Coaching at Work road-tests the Diversity Awareness Ladder One step at a time 1 The tool What is it? Created by David Clutterbuck, the Diversity Awareness Ladder helps clients and practitioners understand and work with their stereotypes and implicit biases about people they perceive as different from themselves. It has also been used widely in general diversity education. How does it work? The Ladder is a model of two conversations – the inner conversation, which represents instinctive, emotional responses to difference and is not normally spoken out loud; and the outer conversation, which offers a way of engaging with the […]

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We say kia ora…

Coaching that ignores the cultural heritage of non-Westernised clients is ineffective at best. Coaching psychologists in New Zealand understand this and are now required to adapt theories to suit Māori clients. Lisa Stewart reports

Tītmatanga o te matauranga
ko te wahangū,
te wāhanga tuarua ko te whakarongo.

The first stage of learning is silence,
the second stage is listening.

Māori Whakataukī (proverb)

Most coaches and coaching psychologists would agree it is important to adapt our theories and methods to suit our clients, and to respect and value their cultural world views and ways of being. But how often do we do this? In New Zealand, such adaptation is required for coaching psychologists. The New Zealand Psychologists Board1 acknowledges that “the practice of psychology in Aotearoa New Zealand reflects paradigms and world views of both partners to te Tiriti o Waitangi/the Treaty of Waitangi”.

Registered psychologists (including coaching psychologists) must demonstrate “awareness and knowledge of their own cultural identity, values and practices”, and those of their clients – especially of Māori (the indigenous people of Aotearoa New Zealand) as their Treaty partner. One of the reasons for this approach is to reduce the persistently poorer socio-economic, justice, health and employment outcomes for Māoris.

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Running mate

Politicians come from all walks of life and get little training for their complex, often combative, decision-making roles. Elke Esders explains how systemic coaching can bring much-needed clarity to their work. “What are you coaching?” It’s what most people in politics ask me when I tell them I’m a coach, possibly mistaking it for some form of training. Coaching has yet to really reach the political arena. There are several reasons: lack of knowledge, constant time pressure in a job that can take over your life and lack of institutional support in encouraging and financing it. In my dual capacity […]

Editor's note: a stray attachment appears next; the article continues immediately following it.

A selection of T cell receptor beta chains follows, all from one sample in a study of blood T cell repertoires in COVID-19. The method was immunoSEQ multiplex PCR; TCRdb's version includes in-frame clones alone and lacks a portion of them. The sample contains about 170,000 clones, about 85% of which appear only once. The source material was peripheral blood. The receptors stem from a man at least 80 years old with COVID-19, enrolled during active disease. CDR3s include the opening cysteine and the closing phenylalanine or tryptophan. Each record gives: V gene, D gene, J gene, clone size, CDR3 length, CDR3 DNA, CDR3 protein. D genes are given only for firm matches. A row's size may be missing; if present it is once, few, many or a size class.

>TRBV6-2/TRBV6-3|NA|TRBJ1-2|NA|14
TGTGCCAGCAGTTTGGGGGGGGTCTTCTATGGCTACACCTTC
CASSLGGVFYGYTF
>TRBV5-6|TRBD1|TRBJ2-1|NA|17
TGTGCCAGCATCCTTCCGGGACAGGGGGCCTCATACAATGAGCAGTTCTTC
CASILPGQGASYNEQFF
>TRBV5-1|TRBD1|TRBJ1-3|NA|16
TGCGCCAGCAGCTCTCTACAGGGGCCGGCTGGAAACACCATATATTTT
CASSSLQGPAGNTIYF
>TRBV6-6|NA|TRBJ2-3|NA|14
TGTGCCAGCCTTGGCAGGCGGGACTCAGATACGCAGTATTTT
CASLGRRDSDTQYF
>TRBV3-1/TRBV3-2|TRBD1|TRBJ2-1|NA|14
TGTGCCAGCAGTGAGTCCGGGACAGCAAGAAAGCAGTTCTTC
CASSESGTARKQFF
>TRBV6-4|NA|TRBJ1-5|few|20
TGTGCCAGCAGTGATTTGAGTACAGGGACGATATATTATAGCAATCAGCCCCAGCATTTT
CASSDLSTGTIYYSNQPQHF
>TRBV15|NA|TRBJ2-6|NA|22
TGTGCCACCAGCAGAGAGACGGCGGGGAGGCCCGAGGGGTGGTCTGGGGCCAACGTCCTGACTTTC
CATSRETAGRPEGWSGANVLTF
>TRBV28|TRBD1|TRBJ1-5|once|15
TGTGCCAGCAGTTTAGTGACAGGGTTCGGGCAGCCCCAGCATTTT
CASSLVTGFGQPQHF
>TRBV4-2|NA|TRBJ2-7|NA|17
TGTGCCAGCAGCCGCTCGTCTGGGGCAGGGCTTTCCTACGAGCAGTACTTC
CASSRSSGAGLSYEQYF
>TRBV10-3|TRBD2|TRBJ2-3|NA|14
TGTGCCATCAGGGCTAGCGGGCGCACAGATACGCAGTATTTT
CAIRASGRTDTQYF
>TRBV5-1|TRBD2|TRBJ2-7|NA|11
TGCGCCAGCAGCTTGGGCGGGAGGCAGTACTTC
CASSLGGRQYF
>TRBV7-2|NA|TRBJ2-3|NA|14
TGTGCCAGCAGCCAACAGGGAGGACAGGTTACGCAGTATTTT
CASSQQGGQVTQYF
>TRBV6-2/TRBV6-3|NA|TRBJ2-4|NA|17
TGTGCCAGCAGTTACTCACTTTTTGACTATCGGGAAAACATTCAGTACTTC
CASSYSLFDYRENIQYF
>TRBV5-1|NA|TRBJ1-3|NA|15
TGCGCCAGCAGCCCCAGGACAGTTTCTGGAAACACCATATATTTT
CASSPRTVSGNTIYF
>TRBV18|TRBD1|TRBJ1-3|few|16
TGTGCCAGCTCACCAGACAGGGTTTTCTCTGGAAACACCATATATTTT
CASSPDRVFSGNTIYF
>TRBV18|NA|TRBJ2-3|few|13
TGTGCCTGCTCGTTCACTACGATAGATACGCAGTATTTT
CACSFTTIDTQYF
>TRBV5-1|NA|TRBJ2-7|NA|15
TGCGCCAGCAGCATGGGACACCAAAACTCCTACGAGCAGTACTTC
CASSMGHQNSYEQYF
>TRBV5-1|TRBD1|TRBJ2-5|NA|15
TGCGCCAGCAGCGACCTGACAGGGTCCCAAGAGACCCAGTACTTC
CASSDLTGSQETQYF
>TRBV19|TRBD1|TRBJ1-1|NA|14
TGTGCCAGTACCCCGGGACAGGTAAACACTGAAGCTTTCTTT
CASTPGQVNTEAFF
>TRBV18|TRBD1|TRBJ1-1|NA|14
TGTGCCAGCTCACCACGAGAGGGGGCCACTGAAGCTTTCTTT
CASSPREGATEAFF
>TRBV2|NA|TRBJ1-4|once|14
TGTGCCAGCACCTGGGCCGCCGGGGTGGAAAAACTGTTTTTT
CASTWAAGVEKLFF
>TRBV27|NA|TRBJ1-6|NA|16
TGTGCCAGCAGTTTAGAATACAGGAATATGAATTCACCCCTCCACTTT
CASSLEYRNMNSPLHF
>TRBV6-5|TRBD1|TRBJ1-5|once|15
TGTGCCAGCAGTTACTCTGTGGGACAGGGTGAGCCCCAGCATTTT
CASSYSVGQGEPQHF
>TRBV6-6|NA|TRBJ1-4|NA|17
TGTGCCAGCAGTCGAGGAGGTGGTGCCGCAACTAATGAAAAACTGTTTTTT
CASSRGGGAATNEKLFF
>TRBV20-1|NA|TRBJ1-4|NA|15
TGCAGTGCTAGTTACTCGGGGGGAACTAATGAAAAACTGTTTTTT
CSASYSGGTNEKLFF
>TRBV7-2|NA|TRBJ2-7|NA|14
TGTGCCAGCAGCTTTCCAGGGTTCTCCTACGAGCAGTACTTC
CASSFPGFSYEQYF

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Keep your distance

Facebook, Twitter or LinkedIn? Social media platforms are such an integral part of modern lives that clients are crying out for a more flexible approach to coaching. Kate Anthony describes the benefits of online coaching. The use of technology to deliver therapeutic services has increased substantially over the past 15 years, yet coaching at a distance has had a surprisingly small uptake. Jennifer Baker of TheCoachOnline says: “The coach’s main concern is about losing the personal one-to-one interaction. Some coaches are not seeing the opportunity of how to use the Internet as a tool to enhance their business.” The rise […]

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How low can you go?

Persistent and widespread poor self-confidence is proving a major problem for one consumer goods firm. Coaching has worked before, but the problem is creeping back. What next for its HR manager? Harry is a senior-level HR practitioner in a large, fast-moving consumer goods organisation. The business has an ongoing problem of low self-confidence among staff, marked by a wide range of unproductive attitudes, feelings and behaviours. When setbacks or failures occur, staff confidence often buckles, which becomes an insidious and challenging source of interference to effective performance and wellbeing. The individuals demonstrate self-doubt, indecisiveness, isolation, disengagement and frustration, resulting in […]